ANSI versions of a DLL. The following example demonstrates how you
can modify the above code so that you have a common code base for
compiling either the UNICODE or ANSI version of a 32-bit DLL. Note
that only 4 functions (UpperCaseByRef, UpperCaseByVal, ProcessArray
and CopyArray) need to be changed. The rest are also included anyway,
unchanged from their ANSI version. The code for calling these
functions from VB is also the same as before. Only you will have to
comment out all the DECLARE statements.

// comment out the following 2 lines if *NOT* using a TYPELIB, but if
// using DECLARE statements for the DLL functions (i.e if compiling
// the ANSI version of a 32-bit DLL)

#define UNICODE // Windows header files will use Unicode conventions
#define _UNICODE // runtime libraries will use Unicode conventions

#include <windows.h>
#include <stdio.h>
#include <string.h>
#include <tchar.h>
#define MAXSIZE 11

#define CCONV _stdcall

typedef struct
{
short intgr; //integer
long lng; //long
float sng; //single
double dbl; //double
double cur; //currency
double dtm; //date
short bln; //boolean
BYTE byt; //byte
VARIANT vnt; //variant
BSTR vstrg; //variable length string
char strg[MAXSIZE]; //fixed length string
short array[1][1][2]; //array of integers (2 Bytes in VB)
} UDT;

// hold the SAFEARRAY pointer to be returned in a Variant
LPSAFEARRAY lpsa1;
LPSAFEARRAY lpsa2;

// THIS FUNCTION IS *NOT* CHANGED FOR THE UNICODE VERSION!
UDT CCONV CopyUDT(UDT *pUdt)
{
UDT udtRet;
int i, cbLen;
LPSTR strSrc;

// Copy Passed-in UDT into the UDT that has to be returned
udtRet.intgr = pUdt->intgr;
udtRet.cur = pUdt->cur;
udtRet.lng = pUdt->lng;
udtRet.sng = pUdt->sng;
udtRet.dbl = pUdt->dbl;
udtRet.dtm = pUdt->dtm;
udtRet.bln = pUdt->bln;
udtRet.byt = pUdt->byt;
udtRet.array[0][0][0] = pUdt->array[0][0][0];
udtRet.vstrg = SysAllocString(pUdt->vstrg);

// must initialize all Variants
VariantInit(&udtRet.vnt); 
VariantCopy(&udtRet.vnt, &pUdt->vnt);

strncpy(udtRet.strg, pUdt->strg, MAXSIZE-1);

// Modify members of passed-in UDT

cbLen = SysStringByteLen(pUdt->vstrg);

strSrc = (LPSTR)pUdt->vstrg;

for(i=0; i<cbLen; i++)
*strSrc++ = toupper(*strSrc);

pUdt->array[0][0][0]++;
VariantChangeType(&pUdt->vnt, &pUdt->vnt, NULL, VT_BSTR);

pUdt->intgr++;
pUdt->lng++;
pUdt->sng += (float)1.99;
pUdt->dbl += 1.99;
pUdt->dtm++;
pUdt->bln = ~pUdt->bln;
pUdt->byt = toupper(pUdt->byt);

strncpy(pUdt->strg, "Bob", MAXSIZE-1);

return udtRet;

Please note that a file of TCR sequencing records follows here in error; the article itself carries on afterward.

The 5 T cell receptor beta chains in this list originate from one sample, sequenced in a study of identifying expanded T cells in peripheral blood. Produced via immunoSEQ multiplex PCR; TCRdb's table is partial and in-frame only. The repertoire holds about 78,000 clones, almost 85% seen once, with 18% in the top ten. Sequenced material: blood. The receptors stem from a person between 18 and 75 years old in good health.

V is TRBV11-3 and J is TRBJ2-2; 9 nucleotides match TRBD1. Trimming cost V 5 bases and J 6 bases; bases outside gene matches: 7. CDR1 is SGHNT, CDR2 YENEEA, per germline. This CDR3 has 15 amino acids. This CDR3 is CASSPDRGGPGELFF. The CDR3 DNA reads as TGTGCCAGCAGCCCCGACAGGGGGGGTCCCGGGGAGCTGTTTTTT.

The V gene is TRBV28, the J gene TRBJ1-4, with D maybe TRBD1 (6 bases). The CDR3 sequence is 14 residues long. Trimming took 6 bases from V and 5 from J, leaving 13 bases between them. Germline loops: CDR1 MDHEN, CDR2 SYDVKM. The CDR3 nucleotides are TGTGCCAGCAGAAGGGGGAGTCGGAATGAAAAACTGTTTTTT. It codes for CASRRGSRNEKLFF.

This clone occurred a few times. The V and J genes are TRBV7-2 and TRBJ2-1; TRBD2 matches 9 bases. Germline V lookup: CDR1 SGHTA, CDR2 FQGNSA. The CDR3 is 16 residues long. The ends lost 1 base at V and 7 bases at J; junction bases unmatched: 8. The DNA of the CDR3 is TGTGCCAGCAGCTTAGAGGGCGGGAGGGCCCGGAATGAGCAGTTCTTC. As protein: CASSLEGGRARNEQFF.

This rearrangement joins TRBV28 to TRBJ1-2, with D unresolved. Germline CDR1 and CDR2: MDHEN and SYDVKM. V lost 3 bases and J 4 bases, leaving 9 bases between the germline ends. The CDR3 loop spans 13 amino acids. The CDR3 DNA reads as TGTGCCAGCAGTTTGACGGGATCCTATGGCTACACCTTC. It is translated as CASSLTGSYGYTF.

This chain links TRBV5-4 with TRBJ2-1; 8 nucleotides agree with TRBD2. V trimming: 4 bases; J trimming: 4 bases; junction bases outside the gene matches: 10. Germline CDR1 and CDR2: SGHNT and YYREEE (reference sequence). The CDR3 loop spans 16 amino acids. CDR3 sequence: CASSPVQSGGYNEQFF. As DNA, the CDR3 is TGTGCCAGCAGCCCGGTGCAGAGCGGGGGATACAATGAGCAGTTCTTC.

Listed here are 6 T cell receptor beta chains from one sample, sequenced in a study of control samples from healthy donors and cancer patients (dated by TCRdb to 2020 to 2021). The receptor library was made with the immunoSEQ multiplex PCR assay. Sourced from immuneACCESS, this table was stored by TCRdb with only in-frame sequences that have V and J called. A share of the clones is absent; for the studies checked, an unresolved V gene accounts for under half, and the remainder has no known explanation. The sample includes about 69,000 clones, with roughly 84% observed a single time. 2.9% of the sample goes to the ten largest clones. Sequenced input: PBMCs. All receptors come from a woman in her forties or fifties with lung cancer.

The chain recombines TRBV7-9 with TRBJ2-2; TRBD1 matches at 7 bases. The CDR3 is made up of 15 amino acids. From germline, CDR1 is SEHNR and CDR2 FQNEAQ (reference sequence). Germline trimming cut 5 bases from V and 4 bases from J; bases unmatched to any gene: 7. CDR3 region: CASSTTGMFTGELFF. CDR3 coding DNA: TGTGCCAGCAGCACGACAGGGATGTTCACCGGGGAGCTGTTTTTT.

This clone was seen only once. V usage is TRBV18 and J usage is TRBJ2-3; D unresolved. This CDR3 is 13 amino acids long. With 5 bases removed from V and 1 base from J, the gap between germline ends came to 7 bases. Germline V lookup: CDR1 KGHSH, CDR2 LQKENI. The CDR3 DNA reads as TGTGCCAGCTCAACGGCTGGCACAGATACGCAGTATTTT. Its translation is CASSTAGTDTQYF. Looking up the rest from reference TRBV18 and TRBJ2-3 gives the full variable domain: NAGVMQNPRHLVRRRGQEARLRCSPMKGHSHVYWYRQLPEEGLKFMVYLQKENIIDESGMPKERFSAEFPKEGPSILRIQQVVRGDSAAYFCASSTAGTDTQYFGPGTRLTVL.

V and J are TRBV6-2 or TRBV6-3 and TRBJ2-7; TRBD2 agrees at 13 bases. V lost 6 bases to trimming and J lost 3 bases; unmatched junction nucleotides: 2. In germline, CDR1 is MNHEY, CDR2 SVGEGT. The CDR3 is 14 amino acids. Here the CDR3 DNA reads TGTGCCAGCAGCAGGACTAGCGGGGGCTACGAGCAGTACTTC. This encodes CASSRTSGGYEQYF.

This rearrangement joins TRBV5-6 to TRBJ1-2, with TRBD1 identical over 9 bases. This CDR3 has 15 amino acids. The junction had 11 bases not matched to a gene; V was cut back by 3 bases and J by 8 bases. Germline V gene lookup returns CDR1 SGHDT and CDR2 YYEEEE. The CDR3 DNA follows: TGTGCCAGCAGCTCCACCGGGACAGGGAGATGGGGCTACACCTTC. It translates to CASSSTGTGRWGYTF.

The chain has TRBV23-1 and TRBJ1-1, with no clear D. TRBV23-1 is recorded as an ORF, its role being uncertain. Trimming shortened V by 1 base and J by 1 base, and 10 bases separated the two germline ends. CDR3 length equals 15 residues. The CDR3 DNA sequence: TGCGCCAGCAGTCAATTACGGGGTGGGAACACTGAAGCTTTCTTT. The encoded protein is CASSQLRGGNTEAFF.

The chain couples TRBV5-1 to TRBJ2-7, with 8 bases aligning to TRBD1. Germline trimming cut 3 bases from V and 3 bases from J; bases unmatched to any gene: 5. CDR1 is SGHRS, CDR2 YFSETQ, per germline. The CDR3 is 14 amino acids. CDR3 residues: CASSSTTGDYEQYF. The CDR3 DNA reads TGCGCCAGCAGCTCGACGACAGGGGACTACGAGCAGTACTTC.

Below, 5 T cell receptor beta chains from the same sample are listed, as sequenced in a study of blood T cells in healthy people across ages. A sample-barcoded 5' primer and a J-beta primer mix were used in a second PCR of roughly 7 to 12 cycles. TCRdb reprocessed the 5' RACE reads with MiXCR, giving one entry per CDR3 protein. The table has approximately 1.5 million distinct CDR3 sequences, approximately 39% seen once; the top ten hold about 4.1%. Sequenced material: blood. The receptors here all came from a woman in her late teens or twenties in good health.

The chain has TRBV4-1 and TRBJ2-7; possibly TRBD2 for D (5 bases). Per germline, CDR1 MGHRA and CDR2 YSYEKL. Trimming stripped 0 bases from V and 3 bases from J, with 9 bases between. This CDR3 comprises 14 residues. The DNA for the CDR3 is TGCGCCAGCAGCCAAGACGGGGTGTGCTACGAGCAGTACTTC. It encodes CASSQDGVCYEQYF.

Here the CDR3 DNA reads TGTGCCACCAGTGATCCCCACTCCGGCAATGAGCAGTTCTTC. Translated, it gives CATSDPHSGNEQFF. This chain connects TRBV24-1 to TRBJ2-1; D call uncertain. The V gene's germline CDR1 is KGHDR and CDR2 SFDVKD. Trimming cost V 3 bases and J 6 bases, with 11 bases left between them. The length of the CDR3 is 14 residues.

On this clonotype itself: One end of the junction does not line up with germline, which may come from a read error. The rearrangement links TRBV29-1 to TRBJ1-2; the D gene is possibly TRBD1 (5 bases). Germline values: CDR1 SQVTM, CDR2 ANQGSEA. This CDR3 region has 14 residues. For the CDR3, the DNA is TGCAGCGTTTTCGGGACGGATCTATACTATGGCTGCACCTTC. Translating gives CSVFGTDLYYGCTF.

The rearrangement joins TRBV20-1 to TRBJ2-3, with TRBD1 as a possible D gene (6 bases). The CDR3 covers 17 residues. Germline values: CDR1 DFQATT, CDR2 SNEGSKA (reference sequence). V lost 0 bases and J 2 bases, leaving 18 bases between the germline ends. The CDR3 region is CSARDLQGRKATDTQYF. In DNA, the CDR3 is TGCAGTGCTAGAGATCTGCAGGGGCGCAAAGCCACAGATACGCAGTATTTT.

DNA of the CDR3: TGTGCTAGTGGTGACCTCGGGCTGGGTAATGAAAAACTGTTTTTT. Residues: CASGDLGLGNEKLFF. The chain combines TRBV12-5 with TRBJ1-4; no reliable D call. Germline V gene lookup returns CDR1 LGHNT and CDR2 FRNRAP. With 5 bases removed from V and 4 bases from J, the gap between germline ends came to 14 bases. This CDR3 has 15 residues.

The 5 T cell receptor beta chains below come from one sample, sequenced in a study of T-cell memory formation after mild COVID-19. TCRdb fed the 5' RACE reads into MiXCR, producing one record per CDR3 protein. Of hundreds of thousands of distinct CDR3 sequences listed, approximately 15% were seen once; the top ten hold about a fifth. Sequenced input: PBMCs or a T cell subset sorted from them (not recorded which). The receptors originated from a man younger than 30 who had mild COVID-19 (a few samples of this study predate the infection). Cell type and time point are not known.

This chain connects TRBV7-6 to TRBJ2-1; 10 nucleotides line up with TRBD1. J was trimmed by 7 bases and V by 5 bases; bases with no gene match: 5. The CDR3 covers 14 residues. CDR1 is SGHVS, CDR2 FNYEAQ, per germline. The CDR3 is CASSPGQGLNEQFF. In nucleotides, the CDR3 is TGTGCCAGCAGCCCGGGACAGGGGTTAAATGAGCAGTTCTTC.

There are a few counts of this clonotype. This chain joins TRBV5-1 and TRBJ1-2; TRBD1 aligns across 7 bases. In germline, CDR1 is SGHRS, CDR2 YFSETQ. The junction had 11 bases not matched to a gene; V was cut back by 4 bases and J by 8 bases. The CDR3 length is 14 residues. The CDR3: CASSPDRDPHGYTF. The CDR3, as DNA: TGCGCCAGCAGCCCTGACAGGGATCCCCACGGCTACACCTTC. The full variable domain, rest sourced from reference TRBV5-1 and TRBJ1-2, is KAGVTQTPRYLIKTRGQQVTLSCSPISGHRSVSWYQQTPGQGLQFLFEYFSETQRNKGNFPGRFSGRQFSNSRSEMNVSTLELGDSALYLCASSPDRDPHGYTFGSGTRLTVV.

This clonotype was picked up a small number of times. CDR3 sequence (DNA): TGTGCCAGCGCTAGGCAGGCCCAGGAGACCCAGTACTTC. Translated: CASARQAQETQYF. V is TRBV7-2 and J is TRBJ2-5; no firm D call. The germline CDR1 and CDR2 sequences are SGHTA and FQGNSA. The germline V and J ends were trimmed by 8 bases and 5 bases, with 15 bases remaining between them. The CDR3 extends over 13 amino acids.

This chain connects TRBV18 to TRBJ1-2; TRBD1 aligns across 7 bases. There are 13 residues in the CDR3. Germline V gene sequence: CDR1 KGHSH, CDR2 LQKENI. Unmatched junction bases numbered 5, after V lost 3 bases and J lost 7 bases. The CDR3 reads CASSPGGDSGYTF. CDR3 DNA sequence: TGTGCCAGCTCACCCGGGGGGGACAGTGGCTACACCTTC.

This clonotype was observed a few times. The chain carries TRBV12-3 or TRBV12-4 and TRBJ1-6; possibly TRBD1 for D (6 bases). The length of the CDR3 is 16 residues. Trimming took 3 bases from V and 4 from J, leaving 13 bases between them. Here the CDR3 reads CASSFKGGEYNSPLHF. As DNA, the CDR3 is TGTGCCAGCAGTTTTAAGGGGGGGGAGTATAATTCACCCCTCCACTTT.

}

// THIS FUNCTION *HAS BEEN* CHANGED FOR THE UNICODE VERSION!
BSTR CCONV UpperCaseByRef(BSTR *pbstrOriginal)
{
BSTR bstrUpperCase;
int i;
int cbOriginalLen;
LPTSTR strSrcByRef, strDst;

#if defined(UNICODE)
cbOriginalLen = SysStringLen(*pbstrOriginal);
#else
cbOriginalLen = SysStringByteLen(*pbstrOriginal);
#endif

bstrUpperCase = SysAllocStringLen(NULL, cbOriginalLen);

strSrcByRef = (LPTSTR)*pbstrOriginal;
strDst = (LPTSTR)bstrUpperCase;

for(i=0; i<=cbOriginalLen; i++)
*strDst++ = _totupper(*strSrcByRef++);

SysReAllocString (pbstrOriginal, (BSTR)(TEXT("Good Bye")));

return bstrUpperCase;
}

// THIS FUNCTION *HAS BEEN* CHANGED FOR THE UNICODE VERSION!
BSTR CCONV UpperCaseByVal(BSTR bstrOriginal)
{
BSTR bstrUpperCase;
int i;
int cbOriginalLen;
LPTSTR strSrcByVal, strDst;

#if defined(UNICODE)
cbOriginalLen = SysStringLen(bstrOriginal);
#else
cbOriginalLen = SysStringByteLen(bstrOriginal);
#endif

bstrUpperCase = SysAllocStringLen(NULL, cbOriginalLen);

strSrcByVal = (LPTSTR)bstrOriginal;
strDst = (LPTSTR)bstrUpperCase;

for(i=0; i<=cbOriginalLen; i++)
*strDst++ = _totupper(*strSrcByVal++);

SysReAllocString (&bstrOriginal, (BSTR)(TEXT("Good Bye")));

return bstrUpperCase;
}

// THIS FUNCTION *HAS BEEN* CHANGED FOR THE UNICODE VERSION!
VARIANT CCONV ProcessArray(LPSAFEARRAY *ppsa)
{
VARIANT vnt;
unsigned int i, cdims;
TCHAR buff[40];
long rgIndices[] = {0,1,2};
BSTR element = NULL;

cdims = SafeArrayGetDim(*ppsa);

// Must initialize variant first
VariantInit(&vnt); 

// Create an array descriptor
if (SafeArrayAllocDescriptor (cdims, &lpsa1) != S_OK)
{
//Will probably get a compile error if cut and pasted the code from 
//file. To avoid the error, make sure ths string literal is on one
//line.
MessageBox (NULL, TEXT("Can't create array descriptor. \n
Will return an empty variant"), TEXT("Error!"), MB_OK);
lpsa1 = NULL;
}

// Specify the size and type of array elements
if (lpsa1)
{
lpsa1->cbElements = sizeof(BSTR);
lpsa1->fFeatures = FADF_BSTR;
}

// Get the bound info for passed in array, display it and store
// the same in the array to be returned in a variant
for (i=1; i <= cdims; i++)
{
long Lbound, Ubound;

SafeArrayGetLBound (*ppsa, i, &Lbound);
SafeArrayGetUBound (*ppsa, i, &Ubound);

if (lpsa1)
{
lpsa1->rgsabound[cdims-i].cElements = Ubound-Lbound+1;
lpsa1->rgsabound[cdims-i].lLbound = Lbound;
}

_stprintf (buff, TEXT("Index %d: Lbound = %li, Ubound = %li\n"),
i, Lbound, Ubound);

MessageBox (NULL, buff,TEXT("SafeArrayInfo from DLL"),MB_OK);
}

if (!lpsa1)
return vnt;

// Allocate space for the actual array elements
if (SafeArrayAllocData (lpsa1) != S_OK)
{
MessageBox (NULL, TEXT("can't create array elements"),
TEXT("Error!"), MB_OK);
return vnt;
}

// Get the value of the string element at (0,1,2). this will be
// an ANSI string.
SafeArrayGetElement (*ppsa, rgIndices, &element);

#if !defined(UNICODE)
// Convert this to Unicode, as VB5 will not do so
// for you, as the string is inside an array *NEWLY CREATED*
// inside the DLL!
unsigned int length = SysStringByteLen(element);